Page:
Emerging role of carbon monoxide in physiologic and pathophysiologic states

Augustine M.K. Choi, Leo E. Otterbein

Research output: Contribution to journalShort surveypeer-review

45 Scopus citations


The discovery of nitric oxide in the 1980s unraveled the novel concept then that an endogenous production of a gaseous substance such as nitric oxide can impart critical physiologic functions in a variety of biological and pathological processes. Interestingly though, we have known for a longer period of time that there exists another gaseous molecule, carbon monoxide (CO), that can be generated endogenously. The heme oxygenase enzyme system generates the majority, if not, all of the endogenous CO. Accumulating data in recent years have lent an intriguing supposition that we need to regard CO beyond the old paradigm that it imparts only toxicity and lethality to organisms. Instead, we need to consider CO, at low physiologic concentration, to play critical physiologic roles in various pathophysiologic states. This forum will review this double-edge sword of CO.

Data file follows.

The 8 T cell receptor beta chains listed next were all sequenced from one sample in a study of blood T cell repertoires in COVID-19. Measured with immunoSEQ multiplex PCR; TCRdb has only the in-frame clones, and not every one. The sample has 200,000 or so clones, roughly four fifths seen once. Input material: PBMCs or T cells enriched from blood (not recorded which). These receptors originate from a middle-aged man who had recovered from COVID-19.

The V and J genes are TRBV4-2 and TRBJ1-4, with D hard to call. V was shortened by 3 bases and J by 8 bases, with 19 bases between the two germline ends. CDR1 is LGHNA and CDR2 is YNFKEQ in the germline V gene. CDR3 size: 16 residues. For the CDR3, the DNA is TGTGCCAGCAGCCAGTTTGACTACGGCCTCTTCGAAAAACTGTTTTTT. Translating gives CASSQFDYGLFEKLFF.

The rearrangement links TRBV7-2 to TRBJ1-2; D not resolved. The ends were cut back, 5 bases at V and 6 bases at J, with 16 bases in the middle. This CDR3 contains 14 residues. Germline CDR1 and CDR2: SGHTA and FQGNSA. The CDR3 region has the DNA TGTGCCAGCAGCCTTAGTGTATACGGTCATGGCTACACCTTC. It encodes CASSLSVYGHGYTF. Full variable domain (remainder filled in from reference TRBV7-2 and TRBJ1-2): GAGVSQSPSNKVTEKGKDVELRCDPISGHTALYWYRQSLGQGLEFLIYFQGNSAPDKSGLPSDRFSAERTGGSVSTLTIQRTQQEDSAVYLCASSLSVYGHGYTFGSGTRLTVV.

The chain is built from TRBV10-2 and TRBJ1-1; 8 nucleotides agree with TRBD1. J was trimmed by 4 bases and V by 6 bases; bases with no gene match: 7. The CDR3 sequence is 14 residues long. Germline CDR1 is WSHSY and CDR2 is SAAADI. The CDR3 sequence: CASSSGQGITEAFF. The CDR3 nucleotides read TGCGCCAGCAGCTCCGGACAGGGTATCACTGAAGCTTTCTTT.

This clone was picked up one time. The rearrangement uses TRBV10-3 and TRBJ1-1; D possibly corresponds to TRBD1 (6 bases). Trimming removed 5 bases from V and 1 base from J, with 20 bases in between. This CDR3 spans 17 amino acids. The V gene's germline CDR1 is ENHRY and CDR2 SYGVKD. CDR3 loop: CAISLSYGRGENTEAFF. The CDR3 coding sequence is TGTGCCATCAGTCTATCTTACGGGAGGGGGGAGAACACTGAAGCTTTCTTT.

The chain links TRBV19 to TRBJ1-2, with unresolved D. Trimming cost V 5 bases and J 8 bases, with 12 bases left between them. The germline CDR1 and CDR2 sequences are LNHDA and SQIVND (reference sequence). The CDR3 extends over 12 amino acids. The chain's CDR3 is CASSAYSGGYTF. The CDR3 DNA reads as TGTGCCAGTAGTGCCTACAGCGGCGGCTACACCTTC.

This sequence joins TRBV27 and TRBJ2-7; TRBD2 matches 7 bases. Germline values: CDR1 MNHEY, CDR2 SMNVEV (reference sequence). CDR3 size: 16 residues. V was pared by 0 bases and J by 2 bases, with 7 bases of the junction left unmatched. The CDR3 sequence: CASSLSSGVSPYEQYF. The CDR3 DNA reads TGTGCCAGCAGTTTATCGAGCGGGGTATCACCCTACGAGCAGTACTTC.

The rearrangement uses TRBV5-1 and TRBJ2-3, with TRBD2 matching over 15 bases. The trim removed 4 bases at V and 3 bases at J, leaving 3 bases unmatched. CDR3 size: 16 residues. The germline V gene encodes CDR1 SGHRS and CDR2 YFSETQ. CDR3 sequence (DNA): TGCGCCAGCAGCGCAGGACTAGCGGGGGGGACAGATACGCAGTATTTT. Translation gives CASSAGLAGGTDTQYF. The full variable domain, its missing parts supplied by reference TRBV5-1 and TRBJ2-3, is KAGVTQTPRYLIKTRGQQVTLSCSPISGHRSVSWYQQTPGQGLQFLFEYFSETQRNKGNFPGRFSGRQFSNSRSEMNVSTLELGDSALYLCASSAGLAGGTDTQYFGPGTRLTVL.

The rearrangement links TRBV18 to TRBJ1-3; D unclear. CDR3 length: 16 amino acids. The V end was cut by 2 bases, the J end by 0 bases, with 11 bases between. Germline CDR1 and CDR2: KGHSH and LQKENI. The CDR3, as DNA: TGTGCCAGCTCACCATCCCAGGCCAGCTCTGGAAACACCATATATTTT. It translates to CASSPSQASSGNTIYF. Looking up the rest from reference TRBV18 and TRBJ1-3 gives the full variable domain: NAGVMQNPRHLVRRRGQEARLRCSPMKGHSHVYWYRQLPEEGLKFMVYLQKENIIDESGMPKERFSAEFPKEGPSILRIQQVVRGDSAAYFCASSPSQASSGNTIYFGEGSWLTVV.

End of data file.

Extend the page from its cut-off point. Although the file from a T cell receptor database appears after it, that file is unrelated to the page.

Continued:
Original languageEnglish (US)
Pages (from-to)227-228
Number of pages2
JournalAntioxidants and Redox Signaling
Issue number2
StatePublished - 2002

ASJC Scopus subject areas

  • Biochemistry
  • Physiology
  • Molecular Biology
  • Clinical Biochemistry
  • Cell Biology


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